There are many interesting artifacts and photographs about the history of the Yamato settlement and Morikami himself on display in the Yamato-kan, the Morikami’s original building, a teahouse inspired by traditional Japanese architectural design. Outside this picturesque building is a huge collection of bonsai trees.
When I visited the museum, I had the impression I had stepped into ancient Japan. In the main museum there was an exhibit on Japanese dolls and Kabuki theater as well as rooms full of paintings and photographs.
The Zen-like gardens, though, are what originally attracted me to the Morikami. Space, light and darkness, texture and color, sounds — of rushing water and rustling leaves — Japanese gardens are designed to be holistically sensual rather than merely visual.
Designer Hoichi Kurisu created the complex around a lake as six distinct gardens — each from a different period of Japanese history.
Shinden Garden is from the Heian Period, between the 9th and 12th centuries, when the Japanese nobility adapted Chinese garden design ideals that featured lakes and islands that emphasized informality and appreciation of nature. Paradise Garden comes from the 13th and 14th centuries when strolling gardens were introduced as an earthly representation of the Pure Land or Buddhist heaven. Early Rock Garden is inspired by the 14th century when Japanese gardens were inspired by Chinese landscape paintings in ink that depicted water cascading from distant peaks into a sea or lake.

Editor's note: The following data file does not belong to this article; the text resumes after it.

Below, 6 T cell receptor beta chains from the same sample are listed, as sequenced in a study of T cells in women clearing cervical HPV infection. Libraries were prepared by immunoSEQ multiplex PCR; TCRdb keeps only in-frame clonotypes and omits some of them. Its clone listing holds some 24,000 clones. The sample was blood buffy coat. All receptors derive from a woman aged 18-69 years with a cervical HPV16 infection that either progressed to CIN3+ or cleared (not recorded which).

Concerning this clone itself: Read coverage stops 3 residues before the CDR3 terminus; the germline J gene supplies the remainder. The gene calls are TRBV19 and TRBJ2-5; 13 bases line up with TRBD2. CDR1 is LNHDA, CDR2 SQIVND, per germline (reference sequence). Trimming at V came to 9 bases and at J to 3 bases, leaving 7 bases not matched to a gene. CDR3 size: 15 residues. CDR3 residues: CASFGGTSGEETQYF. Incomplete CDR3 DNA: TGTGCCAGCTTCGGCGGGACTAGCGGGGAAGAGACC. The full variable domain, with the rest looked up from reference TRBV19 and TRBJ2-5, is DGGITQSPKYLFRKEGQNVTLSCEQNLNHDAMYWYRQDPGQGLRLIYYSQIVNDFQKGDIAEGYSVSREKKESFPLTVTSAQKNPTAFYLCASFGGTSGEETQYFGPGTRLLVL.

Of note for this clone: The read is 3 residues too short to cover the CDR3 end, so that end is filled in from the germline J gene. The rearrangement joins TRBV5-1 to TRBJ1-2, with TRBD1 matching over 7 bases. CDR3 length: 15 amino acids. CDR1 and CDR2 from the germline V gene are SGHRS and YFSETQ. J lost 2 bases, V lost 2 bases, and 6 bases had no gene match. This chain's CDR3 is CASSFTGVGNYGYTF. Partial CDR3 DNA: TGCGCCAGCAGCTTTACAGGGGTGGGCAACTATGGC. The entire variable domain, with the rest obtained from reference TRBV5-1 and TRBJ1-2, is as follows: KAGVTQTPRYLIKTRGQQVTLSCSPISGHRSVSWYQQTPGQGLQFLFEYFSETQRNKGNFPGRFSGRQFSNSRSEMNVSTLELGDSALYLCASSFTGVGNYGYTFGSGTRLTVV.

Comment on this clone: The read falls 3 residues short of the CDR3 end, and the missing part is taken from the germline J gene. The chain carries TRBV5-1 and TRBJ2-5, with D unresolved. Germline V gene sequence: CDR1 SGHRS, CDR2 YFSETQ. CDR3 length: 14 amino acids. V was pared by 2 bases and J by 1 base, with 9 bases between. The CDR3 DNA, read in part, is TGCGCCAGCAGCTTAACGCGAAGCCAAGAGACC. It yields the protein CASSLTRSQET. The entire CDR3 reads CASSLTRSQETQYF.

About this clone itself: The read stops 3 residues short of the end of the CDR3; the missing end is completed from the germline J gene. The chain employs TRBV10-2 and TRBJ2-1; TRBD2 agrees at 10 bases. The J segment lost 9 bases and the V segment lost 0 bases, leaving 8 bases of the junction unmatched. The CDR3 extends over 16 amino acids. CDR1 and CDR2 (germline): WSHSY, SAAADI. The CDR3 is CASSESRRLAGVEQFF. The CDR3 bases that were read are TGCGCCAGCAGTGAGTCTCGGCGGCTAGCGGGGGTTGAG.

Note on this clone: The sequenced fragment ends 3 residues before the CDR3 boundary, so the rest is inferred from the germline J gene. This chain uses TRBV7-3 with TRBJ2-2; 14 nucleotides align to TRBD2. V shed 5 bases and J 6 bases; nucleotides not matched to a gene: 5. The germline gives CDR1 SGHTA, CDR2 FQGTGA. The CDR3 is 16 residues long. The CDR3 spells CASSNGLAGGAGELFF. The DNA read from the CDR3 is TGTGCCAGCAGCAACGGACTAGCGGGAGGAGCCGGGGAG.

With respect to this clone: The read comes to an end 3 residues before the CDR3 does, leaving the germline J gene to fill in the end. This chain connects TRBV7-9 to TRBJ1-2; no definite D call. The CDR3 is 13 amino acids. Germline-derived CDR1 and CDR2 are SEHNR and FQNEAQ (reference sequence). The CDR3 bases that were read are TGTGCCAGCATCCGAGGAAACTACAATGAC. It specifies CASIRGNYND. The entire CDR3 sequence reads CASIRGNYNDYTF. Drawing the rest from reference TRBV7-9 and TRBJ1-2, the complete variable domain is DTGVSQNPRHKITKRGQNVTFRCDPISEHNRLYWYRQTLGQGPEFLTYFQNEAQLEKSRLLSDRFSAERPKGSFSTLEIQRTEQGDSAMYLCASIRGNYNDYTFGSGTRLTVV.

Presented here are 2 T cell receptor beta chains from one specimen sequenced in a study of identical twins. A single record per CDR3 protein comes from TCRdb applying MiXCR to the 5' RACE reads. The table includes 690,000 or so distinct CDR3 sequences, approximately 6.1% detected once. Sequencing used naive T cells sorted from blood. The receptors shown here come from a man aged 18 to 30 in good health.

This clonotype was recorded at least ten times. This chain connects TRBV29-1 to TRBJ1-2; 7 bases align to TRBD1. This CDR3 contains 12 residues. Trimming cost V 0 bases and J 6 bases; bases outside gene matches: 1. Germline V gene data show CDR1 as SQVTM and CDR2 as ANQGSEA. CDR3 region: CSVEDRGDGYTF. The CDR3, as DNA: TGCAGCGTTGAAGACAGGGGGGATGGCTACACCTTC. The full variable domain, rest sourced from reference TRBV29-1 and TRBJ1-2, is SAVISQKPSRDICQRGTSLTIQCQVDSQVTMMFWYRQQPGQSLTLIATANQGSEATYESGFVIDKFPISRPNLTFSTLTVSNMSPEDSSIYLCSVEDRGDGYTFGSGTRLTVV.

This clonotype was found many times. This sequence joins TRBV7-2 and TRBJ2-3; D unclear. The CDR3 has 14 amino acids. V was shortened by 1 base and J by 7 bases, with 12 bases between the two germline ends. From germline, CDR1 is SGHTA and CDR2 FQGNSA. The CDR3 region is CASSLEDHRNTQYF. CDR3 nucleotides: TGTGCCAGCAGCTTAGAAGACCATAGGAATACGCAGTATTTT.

The other three gardens are: the Karesansui Late Rock Garden, based on 15th- and 16th-century rock gardens; the Hiraniwa Flat Garden from the Edo Period of the 17th and 18th centuries, which evolved out of late rock gardens; and the Modern Romantic Garden from the Meiji Period of the late-19th and early-20th centuries, reflecting Western influences that had begun to permeate Japan.
Walking through the gardens shortly after the New Year, I left the bamboo grove, walked over a Japanese wooden bridge, and wished I could stay for a meditation retreat. Walking slowly, staring at swaying leaves, breathing deeply — it was a great way to start 2013.
Maria Karagianis can be reached at email@example.com.